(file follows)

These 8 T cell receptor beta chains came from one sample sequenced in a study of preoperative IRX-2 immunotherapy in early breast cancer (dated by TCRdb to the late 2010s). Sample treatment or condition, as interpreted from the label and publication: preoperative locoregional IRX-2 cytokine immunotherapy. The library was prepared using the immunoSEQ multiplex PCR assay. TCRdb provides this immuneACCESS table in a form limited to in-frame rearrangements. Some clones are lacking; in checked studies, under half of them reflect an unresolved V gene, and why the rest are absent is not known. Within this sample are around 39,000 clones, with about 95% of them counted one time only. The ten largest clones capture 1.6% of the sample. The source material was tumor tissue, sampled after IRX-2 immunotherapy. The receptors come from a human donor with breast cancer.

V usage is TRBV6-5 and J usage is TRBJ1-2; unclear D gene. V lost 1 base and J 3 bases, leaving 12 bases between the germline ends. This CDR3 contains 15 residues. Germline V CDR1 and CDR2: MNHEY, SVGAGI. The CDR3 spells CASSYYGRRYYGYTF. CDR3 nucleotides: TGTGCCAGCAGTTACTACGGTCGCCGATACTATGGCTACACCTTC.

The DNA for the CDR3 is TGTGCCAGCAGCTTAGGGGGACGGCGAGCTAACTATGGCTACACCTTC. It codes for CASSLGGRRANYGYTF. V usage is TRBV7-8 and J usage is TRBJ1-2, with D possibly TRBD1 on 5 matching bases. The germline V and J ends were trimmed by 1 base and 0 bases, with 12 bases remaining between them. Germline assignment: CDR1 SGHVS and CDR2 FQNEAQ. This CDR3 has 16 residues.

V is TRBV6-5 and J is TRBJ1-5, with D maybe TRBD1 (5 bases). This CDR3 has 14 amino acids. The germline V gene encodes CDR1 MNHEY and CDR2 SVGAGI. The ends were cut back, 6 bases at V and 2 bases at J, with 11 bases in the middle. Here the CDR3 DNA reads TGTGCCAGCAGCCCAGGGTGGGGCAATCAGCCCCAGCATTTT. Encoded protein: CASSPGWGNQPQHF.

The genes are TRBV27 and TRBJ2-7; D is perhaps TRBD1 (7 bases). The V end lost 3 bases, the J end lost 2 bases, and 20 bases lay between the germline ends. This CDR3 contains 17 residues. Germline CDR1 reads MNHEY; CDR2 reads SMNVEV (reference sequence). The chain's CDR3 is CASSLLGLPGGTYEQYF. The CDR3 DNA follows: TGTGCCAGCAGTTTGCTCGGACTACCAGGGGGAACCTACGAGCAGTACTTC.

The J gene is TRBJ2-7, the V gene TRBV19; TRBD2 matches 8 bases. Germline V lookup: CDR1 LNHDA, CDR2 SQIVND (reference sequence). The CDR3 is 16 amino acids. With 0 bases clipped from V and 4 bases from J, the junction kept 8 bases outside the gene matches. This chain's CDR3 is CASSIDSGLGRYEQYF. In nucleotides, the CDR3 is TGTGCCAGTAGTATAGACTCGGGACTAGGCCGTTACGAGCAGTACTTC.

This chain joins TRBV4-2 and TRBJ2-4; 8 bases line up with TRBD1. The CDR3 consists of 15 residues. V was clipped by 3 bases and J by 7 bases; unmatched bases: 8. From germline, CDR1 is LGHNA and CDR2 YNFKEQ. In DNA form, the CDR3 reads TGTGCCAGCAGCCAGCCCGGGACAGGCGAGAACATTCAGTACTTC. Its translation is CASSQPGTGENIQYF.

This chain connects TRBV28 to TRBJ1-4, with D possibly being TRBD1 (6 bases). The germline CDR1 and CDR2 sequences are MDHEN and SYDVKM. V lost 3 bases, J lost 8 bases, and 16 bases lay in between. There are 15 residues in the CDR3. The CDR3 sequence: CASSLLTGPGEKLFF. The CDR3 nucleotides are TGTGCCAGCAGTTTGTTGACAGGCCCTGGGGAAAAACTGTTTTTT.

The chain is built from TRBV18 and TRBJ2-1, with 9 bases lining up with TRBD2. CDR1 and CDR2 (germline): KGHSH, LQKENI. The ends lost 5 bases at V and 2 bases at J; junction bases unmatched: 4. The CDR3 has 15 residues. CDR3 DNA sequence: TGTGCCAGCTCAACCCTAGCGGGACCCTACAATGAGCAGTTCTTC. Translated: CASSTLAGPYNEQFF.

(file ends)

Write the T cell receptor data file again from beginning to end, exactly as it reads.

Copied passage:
These 8 T cell receptor beta chains came from one sample sequenced in a study of preoperative IRX-2 immunotherapy in early breast cancer (dated by TCRdb to the late 2010s). Sample treatment or condition, as interpreted from the label and publication: preoperative locoregional IRX-2 cytokine immunotherapy. The library was prepared using the immunoSEQ multiplex PCR assay. TCRdb provides this immuneACCESS table in a form limited to in-frame rearrangements. Some clones are lacking; in checked studies, under half of them reflect an unresolved V gene, and why the rest are absent is not known. Within this sample are around 39,000 clones, with about 95% of them counted one time only. The ten largest clones capture 1.6% of the sample. The source material was tumor tissue, sampled after IRX-2 immunotherapy. The receptors come from a human donor with breast cancer.

V usage is TRBV6-5 and J usage is TRBJ1-2; unclear D gene. V lost 1 base and J 3 bases, leaving 12 bases between the germline ends. This CDR3 contains 15 residues. Germline V CDR1 and CDR2: MNHEY, SVGAGI. The CDR3 spells CASSYYGRRYYGYTF. CDR3 nucleotides: TGTGCCAGCAGTTACTACGGTCGCCGATACTATGGCTACACCTTC.

The DNA for the CDR3 is TGTGCCAGCAGCTTAGGGGGACGGCGAGCTAACTATGGCTACACCTTC. It codes for CASSLGGRRANYGYTF. V usage is TRBV7-8 and J usage is TRBJ1-2, with D possibly TRBD1 on 5 matching bases. The germline V and J ends were trimmed by 1 base and 0 bases, with 12 bases remaining between them. Germline assignment: CDR1 SGHVS and CDR2 FQNEAQ. This CDR3 has 16 residues.

V is TRBV6-5 and J is TRBJ1-5, with D maybe TRBD1 (5 bases). This CDR3 has 14 amino acids. The germline V gene encodes CDR1 MNHEY and CDR2 SVGAGI. The ends were cut back, 6 bases at V and 2 bases at J, with 11 bases in the middle. Here the CDR3 DNA reads TGTGCCAGCAGCCCAGGGTGGGGCAATCAGCCCCAGCATTTT. Encoded protein: CASSPGWGNQPQHF.

The genes are TRBV27 and TRBJ2-7; D is perhaps TRBD1 (7 bases). The V end lost 3 bases, the J end lost 2 bases, and 20 bases lay between the germline ends. This CDR3 contains 17 residues. Germline CDR1 reads MNHEY; CDR2 reads SMNVEV (reference sequence). The chain's CDR3 is CASSLLGLPGGTYEQYF. The CDR3 DNA follows: TGTGCCAGCAGTTTGCTCGGACTACCAGGGGGAACCTACGAGCAGTACTTC.

The J gene is TRBJ2-7, the V gene TRBV19; TRBD2 matches 8 bases. Germline V lookup: CDR1 LNHDA, CDR2 SQIVND (reference sequence). The CDR3 is 16 amino acids. With 0 bases clipped from V and 4 bases from J, the junction kept 8 bases outside the gene matches. This chain's CDR3 is CASSIDSGLGRYEQYF. In nucleotides, the CDR3 is TGTGCCAGTAGTATAGACTCGGGACTAGGCCGTTACGAGCAGTACTTC.

This chain joins TRBV4-2 and TRBJ2-4; 8 bases line up with TRBD1. The CDR3 consists of 15 residues. V was clipped by 3 bases and J by 7 bases; unmatched bases: 8. From germline, CDR1 is LGHNA and CDR2 YNFKEQ. In DNA form, the CDR3 reads TGTGCCAGCAGCCAGCCCGGGACAGGCGAGAACATTCAGTACTTC. Its translation is CASSQPGTGENIQYF.

This chain connects TRBV28 to TRBJ1-4, with D possibly being TRBD1 (6 bases). The germline CDR1 and CDR2 sequences are MDHEN and SYDVKM. V lost 3 bases, J lost 8 bases, and 16 bases lay in between. There are 15 residues in the CDR3. The CDR3 sequence: CASSLLTGPGEKLFF. The CDR3 nucleotides are TGTGCCAGCAGTTTGTTGACAGGCCCTGGGGAAAAACTGTTTTTT.

The chain is built from TRBV18 and TRBJ2-1, with 9 bases lining up with TRBD2. CDR1 and CDR2 (germline): KGHSH, LQKENI. The ends lost 5 bases at V and 2 bases at J; junction bases unmatched: 4. The CDR3 has 15 residues. CDR3 DNA sequence: TGTGCCAGCTCAACCCTAGCGGGACCCTACAATGAGCAGTTCTTC. Translated: CASSTLAGPYNEQFF.